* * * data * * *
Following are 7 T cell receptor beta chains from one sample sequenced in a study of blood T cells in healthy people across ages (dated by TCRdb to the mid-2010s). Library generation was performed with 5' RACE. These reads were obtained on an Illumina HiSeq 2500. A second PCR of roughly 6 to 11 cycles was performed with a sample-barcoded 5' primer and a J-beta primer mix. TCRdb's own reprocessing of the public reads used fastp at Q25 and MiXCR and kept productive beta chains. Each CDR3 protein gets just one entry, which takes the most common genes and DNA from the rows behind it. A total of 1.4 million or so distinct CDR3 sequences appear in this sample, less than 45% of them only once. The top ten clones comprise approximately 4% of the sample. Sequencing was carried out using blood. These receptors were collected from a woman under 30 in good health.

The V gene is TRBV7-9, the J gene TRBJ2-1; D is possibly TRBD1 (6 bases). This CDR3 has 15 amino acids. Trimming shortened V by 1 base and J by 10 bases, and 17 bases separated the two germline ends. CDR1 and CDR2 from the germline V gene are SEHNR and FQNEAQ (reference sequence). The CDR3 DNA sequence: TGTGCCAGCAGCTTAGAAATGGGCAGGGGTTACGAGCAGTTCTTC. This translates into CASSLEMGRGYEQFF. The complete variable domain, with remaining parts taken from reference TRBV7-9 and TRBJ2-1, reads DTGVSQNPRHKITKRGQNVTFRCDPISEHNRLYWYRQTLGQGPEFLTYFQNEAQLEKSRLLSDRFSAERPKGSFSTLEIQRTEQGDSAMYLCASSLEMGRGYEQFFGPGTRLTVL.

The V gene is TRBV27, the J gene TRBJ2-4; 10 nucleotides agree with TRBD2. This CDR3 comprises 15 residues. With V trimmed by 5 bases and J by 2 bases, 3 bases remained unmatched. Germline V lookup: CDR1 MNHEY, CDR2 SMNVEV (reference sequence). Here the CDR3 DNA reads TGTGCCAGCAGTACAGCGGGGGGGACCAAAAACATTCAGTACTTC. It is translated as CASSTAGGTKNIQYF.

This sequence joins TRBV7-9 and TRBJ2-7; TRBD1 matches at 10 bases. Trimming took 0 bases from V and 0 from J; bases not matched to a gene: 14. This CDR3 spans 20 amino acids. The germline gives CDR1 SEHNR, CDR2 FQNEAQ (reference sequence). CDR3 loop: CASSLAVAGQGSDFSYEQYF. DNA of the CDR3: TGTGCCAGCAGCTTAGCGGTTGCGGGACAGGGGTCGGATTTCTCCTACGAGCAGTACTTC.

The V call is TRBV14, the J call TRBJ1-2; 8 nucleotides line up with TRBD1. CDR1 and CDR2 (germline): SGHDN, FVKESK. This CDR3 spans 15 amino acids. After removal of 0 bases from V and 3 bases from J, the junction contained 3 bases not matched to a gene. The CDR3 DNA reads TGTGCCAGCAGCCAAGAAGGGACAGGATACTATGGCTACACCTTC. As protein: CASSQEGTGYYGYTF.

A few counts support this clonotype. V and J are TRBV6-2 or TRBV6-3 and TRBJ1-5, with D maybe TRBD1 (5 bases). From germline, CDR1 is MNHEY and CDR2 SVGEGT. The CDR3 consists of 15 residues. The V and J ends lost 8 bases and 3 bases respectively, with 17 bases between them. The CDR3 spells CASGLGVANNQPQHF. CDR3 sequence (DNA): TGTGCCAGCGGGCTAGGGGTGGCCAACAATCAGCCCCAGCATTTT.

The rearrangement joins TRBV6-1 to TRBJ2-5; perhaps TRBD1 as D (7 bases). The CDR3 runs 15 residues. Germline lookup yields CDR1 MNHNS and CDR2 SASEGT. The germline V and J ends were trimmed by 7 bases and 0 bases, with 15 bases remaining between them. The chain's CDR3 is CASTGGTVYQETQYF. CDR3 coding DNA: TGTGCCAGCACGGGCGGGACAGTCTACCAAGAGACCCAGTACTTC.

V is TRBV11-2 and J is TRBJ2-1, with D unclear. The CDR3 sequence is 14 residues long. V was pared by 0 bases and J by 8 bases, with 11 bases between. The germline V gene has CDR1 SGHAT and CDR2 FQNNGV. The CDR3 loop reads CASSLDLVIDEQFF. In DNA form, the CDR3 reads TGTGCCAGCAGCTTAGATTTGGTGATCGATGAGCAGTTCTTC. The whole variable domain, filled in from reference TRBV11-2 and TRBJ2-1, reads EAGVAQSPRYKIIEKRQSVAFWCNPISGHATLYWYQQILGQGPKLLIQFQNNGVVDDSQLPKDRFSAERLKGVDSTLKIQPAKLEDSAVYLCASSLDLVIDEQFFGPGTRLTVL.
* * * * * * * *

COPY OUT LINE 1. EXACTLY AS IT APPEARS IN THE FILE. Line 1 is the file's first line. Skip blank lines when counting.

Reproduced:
Following are 7 T cell receptor beta chains from one sample sequenced in a study of blood T cells in healthy people across ages (dated by TCRdb to the mid-2010s). Library generation was performed with 5' RACE. These reads were obtained on an Illumina HiSeq 2500. A second PCR of roughly 6 to 11 cycles was performed with a sample-barcoded 5' primer and a J-beta primer mix. TCRdb's own reprocessing of the public reads used fastp at Q25 and MiXCR and kept productive beta chains. Each CDR3 protein gets just one entry, which takes the most common genes and DNA from the rows behind it. A total of 1.4 million or so distinct CDR3 sequences appear in this sample, less than 45% of them only once. The top ten clones comprise approximately 4% of the sample. Sequencing was carried out using blood. These receptors were collected from a woman under 30 in good health.